How to Use Follower and Following Tools on Twitter

By Laura Fitton, Anum Hussain, Brittany Leaning

While your Twitter universe grows and grows, you probably want to find the best way possible to keep up with your followers and the people you’re following. For some reason, Twitter doesn’t offer a way to search your follower or following lists. It also doesn’t offer a way to sort your followers alphabetically or navigate in any way more efficient than a slow page-by-page scan.

You can quickly find out whether someone is following you back by trying to send that user a direct message (DM). If you’re on the Twitter web interface’s DM update screen, that twitterer’s username appears on the drop-down menu only if he follows you back. If you’re on a desktop client, you can try to DM that user; if he doesn’t follow you, you get a message telling you so.

Networking is by far one of the most powerful uses that anyone can make of Twitter. But finding interesting people, maintaining your network, and digging in to really understand who you’re connected to aren’t always straightforward. Here are some tools that can improve your networking experience on Twitter:

  • Find your followers. You can use sites such as Your Tweeter Karma and Friend or Follow to check who follows you and whom you follow, and to keep up with the people you want to add to your follow list. You can use these services to check out your followers and to double-check that you’re following the people who are important to you:

    • Friend or Follow: This site came onto the Twitter scene more recently than Your Tweeter Karma did, and its interface is a little bit easier to understand. The interface tells you who your mutual follows are, who you follow without being followed back, and who follows you without your following them back. Then you can pick and choose who to follow and who to stop following.

      Friend or Follow connections don’t automatically opt you into people’s device updates, so it’s okay to use the tool to connect to many people, even if you have device updates turned on for your account.

    • Your Tweeter Karma: This site offers you a way to see who you follow, who follows you, and which users both follow you and are followed by you. You can also use the site to add followers, as well as remove users whom you no longer want to follow.

      Your Tweeter Karma tends to select Notifications On as the default setting when you add a new follower from its interface, so be sure to double- check that user’s profile if you don’t want to receive her notifications by text message.

  • Find new people to follow. The resources below help you find some interesting people to follow. Following great accounts is the absolute best way to get value out of Twitter.

    • WeFollow: This user-generated Twitter directory was launched by Digg founder Kevin Rose at South by Southwest (SXSW) in April 2009. It associates up to three hashtags with each twitterer who lists herself in the directory and then presents the most-followed people and accounts. Because the results are searched by follower numbers, it’s a particularly good way to find the top celebrities, musicians, journalists, politicians, and others who are using Twitter at any given time.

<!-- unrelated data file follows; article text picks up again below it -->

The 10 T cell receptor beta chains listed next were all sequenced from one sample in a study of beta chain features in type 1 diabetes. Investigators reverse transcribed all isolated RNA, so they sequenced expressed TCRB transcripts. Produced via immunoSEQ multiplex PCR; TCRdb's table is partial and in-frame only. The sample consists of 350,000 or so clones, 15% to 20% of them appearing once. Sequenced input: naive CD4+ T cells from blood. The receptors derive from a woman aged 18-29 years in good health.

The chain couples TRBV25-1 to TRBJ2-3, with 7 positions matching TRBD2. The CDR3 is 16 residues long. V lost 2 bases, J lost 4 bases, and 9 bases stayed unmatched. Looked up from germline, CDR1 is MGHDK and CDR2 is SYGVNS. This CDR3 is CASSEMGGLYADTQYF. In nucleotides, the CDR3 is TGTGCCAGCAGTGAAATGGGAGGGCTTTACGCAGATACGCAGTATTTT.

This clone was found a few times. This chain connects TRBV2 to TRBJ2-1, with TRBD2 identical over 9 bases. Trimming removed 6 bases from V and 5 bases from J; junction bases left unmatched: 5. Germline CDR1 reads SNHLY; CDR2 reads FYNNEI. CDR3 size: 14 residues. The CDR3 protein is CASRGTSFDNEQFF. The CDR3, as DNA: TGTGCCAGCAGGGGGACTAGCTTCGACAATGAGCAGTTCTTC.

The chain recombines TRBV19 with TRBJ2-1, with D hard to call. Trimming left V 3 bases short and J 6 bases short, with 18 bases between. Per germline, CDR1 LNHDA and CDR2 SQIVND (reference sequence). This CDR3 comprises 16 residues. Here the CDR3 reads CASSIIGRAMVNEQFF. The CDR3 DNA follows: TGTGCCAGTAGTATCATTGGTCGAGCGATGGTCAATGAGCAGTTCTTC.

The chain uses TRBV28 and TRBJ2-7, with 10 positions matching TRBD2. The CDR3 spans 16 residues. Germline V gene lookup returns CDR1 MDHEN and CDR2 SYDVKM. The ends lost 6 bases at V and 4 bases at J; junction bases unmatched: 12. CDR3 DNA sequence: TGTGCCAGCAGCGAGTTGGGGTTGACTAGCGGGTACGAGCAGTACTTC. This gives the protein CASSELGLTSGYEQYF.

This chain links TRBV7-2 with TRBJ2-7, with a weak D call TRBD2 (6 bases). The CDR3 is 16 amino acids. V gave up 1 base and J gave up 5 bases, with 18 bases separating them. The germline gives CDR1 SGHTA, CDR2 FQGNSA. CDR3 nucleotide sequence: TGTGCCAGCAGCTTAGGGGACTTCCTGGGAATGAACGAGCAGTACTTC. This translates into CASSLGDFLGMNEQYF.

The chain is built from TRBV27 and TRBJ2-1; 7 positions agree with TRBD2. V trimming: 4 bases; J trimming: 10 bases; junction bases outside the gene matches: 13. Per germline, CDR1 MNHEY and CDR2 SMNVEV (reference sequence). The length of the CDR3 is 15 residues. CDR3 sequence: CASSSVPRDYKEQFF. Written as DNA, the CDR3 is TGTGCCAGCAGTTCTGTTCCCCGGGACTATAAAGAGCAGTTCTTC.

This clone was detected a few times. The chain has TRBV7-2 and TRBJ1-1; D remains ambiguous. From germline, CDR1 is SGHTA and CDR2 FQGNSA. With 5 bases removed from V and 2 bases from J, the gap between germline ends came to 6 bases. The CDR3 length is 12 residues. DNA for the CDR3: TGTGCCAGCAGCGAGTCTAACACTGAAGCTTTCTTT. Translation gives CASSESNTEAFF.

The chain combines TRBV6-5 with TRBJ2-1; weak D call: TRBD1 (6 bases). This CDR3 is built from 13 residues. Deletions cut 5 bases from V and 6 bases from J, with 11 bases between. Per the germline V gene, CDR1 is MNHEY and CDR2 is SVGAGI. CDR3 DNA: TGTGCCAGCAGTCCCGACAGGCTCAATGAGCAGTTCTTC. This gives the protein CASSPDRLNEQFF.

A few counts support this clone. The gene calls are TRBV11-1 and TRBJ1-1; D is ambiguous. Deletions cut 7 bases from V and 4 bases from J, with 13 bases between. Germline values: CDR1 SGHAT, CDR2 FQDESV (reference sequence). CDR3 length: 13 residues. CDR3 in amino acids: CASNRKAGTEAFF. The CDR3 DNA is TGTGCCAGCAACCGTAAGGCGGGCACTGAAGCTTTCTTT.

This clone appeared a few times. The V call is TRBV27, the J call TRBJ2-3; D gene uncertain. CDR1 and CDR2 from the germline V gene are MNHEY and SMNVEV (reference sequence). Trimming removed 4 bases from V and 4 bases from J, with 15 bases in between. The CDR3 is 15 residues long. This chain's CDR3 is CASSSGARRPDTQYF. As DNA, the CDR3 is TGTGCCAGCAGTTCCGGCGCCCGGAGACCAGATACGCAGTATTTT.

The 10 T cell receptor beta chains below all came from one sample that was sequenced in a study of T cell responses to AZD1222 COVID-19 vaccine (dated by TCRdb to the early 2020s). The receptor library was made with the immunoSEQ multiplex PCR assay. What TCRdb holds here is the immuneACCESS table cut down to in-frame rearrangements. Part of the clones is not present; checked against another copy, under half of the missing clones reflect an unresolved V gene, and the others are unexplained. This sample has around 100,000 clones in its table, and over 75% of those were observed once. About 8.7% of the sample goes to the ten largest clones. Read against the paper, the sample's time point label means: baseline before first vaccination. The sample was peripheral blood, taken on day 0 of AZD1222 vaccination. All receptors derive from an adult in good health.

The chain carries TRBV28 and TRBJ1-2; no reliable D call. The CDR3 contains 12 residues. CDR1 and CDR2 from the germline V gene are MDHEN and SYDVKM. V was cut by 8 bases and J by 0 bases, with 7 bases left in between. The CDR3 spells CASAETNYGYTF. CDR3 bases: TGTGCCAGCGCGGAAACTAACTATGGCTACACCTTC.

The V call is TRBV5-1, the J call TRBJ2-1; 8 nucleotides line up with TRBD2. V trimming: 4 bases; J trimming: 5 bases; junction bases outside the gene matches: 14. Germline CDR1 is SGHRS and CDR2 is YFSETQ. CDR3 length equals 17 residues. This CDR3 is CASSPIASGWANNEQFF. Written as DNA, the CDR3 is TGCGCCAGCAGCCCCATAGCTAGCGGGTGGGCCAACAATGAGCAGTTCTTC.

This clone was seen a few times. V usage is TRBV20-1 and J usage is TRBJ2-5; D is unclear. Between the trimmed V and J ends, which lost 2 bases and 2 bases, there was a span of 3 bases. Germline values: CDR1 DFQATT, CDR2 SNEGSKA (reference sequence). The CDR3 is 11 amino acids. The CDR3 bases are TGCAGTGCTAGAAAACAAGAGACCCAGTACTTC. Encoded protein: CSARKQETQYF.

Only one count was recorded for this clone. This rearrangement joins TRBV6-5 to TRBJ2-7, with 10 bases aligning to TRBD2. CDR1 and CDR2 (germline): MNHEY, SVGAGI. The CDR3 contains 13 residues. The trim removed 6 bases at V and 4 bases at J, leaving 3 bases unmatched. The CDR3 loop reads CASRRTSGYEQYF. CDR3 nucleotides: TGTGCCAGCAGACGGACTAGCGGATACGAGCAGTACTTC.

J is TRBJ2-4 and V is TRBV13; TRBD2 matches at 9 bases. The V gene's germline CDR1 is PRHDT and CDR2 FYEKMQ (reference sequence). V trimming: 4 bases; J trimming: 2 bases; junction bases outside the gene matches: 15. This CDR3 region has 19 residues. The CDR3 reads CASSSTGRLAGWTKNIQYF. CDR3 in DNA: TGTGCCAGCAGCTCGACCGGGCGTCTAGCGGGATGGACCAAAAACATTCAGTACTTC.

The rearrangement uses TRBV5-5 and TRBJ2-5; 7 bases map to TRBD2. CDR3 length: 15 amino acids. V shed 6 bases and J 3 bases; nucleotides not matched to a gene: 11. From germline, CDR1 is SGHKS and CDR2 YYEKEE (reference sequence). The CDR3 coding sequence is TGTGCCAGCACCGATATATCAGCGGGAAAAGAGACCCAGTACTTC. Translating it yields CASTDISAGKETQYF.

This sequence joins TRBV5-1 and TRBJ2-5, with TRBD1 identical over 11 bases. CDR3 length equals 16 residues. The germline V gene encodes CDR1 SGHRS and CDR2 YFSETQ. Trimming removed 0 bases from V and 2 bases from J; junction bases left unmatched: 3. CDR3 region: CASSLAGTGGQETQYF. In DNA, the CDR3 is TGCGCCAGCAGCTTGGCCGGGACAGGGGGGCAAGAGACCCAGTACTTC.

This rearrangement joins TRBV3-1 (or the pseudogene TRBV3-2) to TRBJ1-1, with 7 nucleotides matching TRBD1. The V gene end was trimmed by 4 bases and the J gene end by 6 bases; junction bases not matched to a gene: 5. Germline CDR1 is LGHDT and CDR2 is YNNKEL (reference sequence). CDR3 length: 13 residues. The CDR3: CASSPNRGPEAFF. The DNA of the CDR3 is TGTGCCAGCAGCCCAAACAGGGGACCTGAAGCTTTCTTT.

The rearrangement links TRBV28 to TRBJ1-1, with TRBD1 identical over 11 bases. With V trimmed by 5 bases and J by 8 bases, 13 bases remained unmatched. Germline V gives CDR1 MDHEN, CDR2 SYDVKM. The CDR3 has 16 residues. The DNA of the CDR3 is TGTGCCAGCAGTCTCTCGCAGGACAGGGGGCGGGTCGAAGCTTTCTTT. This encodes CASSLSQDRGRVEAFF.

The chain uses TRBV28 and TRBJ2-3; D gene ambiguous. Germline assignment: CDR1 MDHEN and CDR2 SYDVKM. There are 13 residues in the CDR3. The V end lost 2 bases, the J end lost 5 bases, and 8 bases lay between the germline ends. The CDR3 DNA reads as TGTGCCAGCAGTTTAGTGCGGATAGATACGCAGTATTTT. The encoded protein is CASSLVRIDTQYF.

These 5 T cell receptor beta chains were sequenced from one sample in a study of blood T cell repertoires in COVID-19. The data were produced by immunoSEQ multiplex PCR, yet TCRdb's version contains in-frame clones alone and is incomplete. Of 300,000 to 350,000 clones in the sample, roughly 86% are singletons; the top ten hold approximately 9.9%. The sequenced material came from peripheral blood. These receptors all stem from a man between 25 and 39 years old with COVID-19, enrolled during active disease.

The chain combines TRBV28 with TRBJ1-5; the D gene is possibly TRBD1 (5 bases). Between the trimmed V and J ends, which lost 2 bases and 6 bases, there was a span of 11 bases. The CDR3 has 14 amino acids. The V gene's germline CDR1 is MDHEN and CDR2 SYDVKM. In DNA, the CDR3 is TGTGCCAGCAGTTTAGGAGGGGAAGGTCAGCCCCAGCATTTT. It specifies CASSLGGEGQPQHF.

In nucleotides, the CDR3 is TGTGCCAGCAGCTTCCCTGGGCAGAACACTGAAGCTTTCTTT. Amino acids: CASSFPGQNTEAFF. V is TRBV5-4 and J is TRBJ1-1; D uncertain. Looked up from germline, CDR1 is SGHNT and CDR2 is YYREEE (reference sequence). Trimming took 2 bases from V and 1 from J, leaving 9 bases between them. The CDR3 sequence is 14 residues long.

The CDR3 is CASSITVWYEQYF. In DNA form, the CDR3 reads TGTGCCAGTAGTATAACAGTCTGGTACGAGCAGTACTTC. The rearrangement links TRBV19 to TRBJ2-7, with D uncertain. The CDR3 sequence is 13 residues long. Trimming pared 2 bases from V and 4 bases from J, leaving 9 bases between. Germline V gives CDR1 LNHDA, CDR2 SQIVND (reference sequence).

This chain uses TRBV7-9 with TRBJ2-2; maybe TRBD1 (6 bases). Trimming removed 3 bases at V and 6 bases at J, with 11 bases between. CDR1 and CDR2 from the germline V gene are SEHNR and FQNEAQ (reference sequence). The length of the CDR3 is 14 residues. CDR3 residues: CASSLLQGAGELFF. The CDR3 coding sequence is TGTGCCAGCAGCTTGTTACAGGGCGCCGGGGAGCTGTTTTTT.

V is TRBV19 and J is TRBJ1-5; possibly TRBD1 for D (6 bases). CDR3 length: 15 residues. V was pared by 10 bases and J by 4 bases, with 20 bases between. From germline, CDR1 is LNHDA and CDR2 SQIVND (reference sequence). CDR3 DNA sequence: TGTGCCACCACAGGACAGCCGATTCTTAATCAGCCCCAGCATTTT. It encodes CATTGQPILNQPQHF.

• Twellow: Structured like a Yellow Pages for Twitter, this site allows you to find new followers based on category, name, location, or Trending Topics. If a Twitter user has been active long enough to have a few Tweets on record, as well as a bio, you can find him on Twellow.

      If you search for yourself on Twellow, you can claim your profile, meaning that you contact Twellow and prove that you are you to get editing privileges for it, and then tweak it to categorize yourself so that others can find you based on your interests, services, or professional categories.

    • Twitter (or your home screen): You can find new people to follow on Twitter itself in three useful ways. Twitter’s people search function is, ironically, the weakest. To find a specific person whom you know to be on Twitter, you’re better off searching Google for his first and last names and the word Twitter.

      Twitter also offers a list of suggested users, and while there has been some controversy about who gets to be in that list and who doesn’t, it includes some pretty interesting accounts and is worth browsing.

      But to really fine-tune your interests, periodically search Twitter for Tweets about topics close to your heart and your unique interests. You never know who you might find. Click a user’s name in any Tweet he’s written, and peruse his last page or so of Tweets. You get a surprisingly good feel for who he is as a person that way.

  • Find users by location. TwitterLocal used to use Twitter’s XMPP feed to show what users were in certain locations. Because Twitter has its XMPP feed switched off for the time being, TwitterLocal is offered only as a downloadable Adobe Air application that you can use to view Tweets by location. You can also try several other good sites for finding local twitterers:

    • Twellowhood lets you find twitterers by city, using a zoomable map.

    • Justunfollow is an easy tool that shows who you are following but isn’t following you back. That way, you can easily clear your stream by finding any users whose content you don’t care to see anymore, particularly if they haven’t reciprocated the love.